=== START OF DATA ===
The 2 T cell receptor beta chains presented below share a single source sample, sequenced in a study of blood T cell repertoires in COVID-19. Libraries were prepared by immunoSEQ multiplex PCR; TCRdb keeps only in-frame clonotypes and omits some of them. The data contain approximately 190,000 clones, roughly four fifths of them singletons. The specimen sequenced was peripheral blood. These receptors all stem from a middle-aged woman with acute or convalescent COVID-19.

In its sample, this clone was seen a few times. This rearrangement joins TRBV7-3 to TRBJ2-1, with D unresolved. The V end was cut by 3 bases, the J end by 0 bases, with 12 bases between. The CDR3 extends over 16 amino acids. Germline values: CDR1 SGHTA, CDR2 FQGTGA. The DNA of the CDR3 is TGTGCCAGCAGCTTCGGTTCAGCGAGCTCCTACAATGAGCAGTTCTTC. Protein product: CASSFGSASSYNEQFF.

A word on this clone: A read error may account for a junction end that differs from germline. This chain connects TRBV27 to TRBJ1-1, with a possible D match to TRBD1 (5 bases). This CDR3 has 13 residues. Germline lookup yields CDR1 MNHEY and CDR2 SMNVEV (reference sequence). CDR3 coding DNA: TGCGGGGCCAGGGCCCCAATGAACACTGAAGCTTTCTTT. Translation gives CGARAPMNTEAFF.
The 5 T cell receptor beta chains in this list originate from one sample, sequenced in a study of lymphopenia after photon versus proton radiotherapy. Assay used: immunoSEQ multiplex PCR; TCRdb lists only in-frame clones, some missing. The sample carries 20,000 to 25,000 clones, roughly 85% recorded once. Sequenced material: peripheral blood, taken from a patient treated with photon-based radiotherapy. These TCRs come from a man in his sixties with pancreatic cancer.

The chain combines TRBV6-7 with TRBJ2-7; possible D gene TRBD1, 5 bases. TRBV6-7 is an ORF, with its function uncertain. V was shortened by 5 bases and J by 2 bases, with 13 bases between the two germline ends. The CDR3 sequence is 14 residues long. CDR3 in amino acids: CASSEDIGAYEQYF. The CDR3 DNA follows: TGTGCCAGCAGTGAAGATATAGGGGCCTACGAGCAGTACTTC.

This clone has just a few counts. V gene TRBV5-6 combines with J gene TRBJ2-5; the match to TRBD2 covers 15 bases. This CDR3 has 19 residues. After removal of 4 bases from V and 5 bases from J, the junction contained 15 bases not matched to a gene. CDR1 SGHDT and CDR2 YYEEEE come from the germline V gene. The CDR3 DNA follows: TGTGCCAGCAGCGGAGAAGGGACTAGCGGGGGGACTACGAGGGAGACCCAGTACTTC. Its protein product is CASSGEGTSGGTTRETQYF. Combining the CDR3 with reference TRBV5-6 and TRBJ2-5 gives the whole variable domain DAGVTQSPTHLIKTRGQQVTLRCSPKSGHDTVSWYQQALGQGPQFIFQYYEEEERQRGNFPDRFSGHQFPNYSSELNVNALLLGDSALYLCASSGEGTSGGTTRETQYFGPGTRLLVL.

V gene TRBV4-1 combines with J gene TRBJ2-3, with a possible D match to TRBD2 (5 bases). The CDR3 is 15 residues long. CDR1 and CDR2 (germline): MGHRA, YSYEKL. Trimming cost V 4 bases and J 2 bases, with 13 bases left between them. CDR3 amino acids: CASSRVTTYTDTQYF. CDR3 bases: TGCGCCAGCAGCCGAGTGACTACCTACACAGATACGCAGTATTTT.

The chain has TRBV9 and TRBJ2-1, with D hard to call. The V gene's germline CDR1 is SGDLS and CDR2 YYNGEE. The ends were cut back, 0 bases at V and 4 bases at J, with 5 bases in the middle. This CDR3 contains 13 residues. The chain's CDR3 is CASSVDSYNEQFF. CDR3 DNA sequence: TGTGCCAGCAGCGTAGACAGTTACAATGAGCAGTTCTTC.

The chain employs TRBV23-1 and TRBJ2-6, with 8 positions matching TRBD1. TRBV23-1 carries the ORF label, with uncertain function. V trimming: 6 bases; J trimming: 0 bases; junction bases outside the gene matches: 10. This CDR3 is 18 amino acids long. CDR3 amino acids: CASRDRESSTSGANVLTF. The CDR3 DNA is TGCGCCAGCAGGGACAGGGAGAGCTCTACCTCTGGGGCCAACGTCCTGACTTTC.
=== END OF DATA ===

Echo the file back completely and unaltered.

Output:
The 2 T cell receptor beta chains presented below share a single source sample, sequenced in a study of blood T cell repertoires in COVID-19. Libraries were prepared by immunoSEQ multiplex PCR; TCRdb keeps only in-frame clonotypes and omits some of them. The data contain approximately 190,000 clones, roughly four fifths of them singletons. The specimen sequenced was peripheral blood. These receptors all stem from a middle-aged woman with acute or convalescent COVID-19.

In its sample, this clone was seen a few times. This rearrangement joins TRBV7-3 to TRBJ2-1, with D unresolved. The V end was cut by 3 bases, the J end by 0 bases, with 12 bases between. The CDR3 extends over 16 amino acids. Germline values: CDR1 SGHTA, CDR2 FQGTGA. The DNA of the CDR3 is TGTGCCAGCAGCTTCGGTTCAGCGAGCTCCTACAATGAGCAGTTCTTC. Protein product: CASSFGSASSYNEQFF.

A word on this clone: A read error may account for a junction end that differs from germline. This chain connects TRBV27 to TRBJ1-1, with a possible D match to TRBD1 (5 bases). This CDR3 has 13 residues. Germline lookup yields CDR1 MNHEY and CDR2 SMNVEV (reference sequence). CDR3 coding DNA: TGCGGGGCCAGGGCCCCAATGAACACTGAAGCTTTCTTT. Translation gives CGARAPMNTEAFF.
The 5 T cell receptor beta chains in this list originate from one sample, sequenced in a study of lymphopenia after photon versus proton radiotherapy. Assay used: immunoSEQ multiplex PCR; TCRdb lists only in-frame clones, some missing. The sample carries 20,000 to 25,000 clones, roughly 85% recorded once. Sequenced material: peripheral blood, taken from a patient treated with photon-based radiotherapy. These TCRs come from a man in his sixties with pancreatic cancer.

The chain combines TRBV6-7 with TRBJ2-7; possible D gene TRBD1, 5 bases. TRBV6-7 is an ORF, with its function uncertain. V was shortened by 5 bases and J by 2 bases, with 13 bases between the two germline ends. The CDR3 sequence is 14 residues long. CDR3 in amino acids: CASSEDIGAYEQYF. The CDR3 DNA follows: TGTGCCAGCAGTGAAGATATAGGGGCCTACGAGCAGTACTTC.

This clone has just a few counts. V gene TRBV5-6 combines with J gene TRBJ2-5; the match to TRBD2 covers 15 bases. This CDR3 has 19 residues. After removal of 4 bases from V and 5 bases from J, the junction contained 15 bases not matched to a gene. CDR1 SGHDT and CDR2 YYEEEE come from the germline V gene. The CDR3 DNA follows: TGTGCCAGCAGCGGAGAAGGGACTAGCGGGGGGACTACGAGGGAGACCCAGTACTTC. Its protein product is CASSGEGTSGGTTRETQYF. Combining the CDR3 with reference TRBV5-6 and TRBJ2-5 gives the whole variable domain DAGVTQSPTHLIKTRGQQVTLRCSPKSGHDTVSWYQQALGQGPQFIFQYYEEEERQRGNFPDRFSGHQFPNYSSELNVNALLLGDSALYLCASSGEGTSGGTTRETQYFGPGTRLLVL.

V gene TRBV4-1 combines with J gene TRBJ2-3, with a possible D match to TRBD2 (5 bases). The CDR3 is 15 residues long. CDR1 and CDR2 (germline): MGHRA, YSYEKL. Trimming cost V 4 bases and J 2 bases, with 13 bases left between them. CDR3 amino acids: CASSRVTTYTDTQYF. CDR3 bases: TGCGCCAGCAGCCGAGTGACTACCTACACAGATACGCAGTATTTT.

The chain has TRBV9 and TRBJ2-1, with D hard to call. The V gene's germline CDR1 is SGDLS and CDR2 YYNGEE. The ends were cut back, 0 bases at V and 4 bases at J, with 5 bases in the middle. This CDR3 contains 13 residues. The chain's CDR3 is CASSVDSYNEQFF. CDR3 DNA sequence: TGTGCCAGCAGCGTAGACAGTTACAATGAGCAGTTCTTC.

The chain employs TRBV23-1 and TRBJ2-6, with 8 positions matching TRBD1. TRBV23-1 carries the ORF label, with uncertain function. V trimming: 6 bases; J trimming: 0 bases; junction bases outside the gene matches: 10. This CDR3 is 18 amino acids long. CDR3 amino acids: CASRDRESSTSGANVLTF. The CDR3 DNA is TGCGCCAGCAGGGACAGGGAGAGCTCTACCTCTGGGGCCAACGTCCTGACTTTC.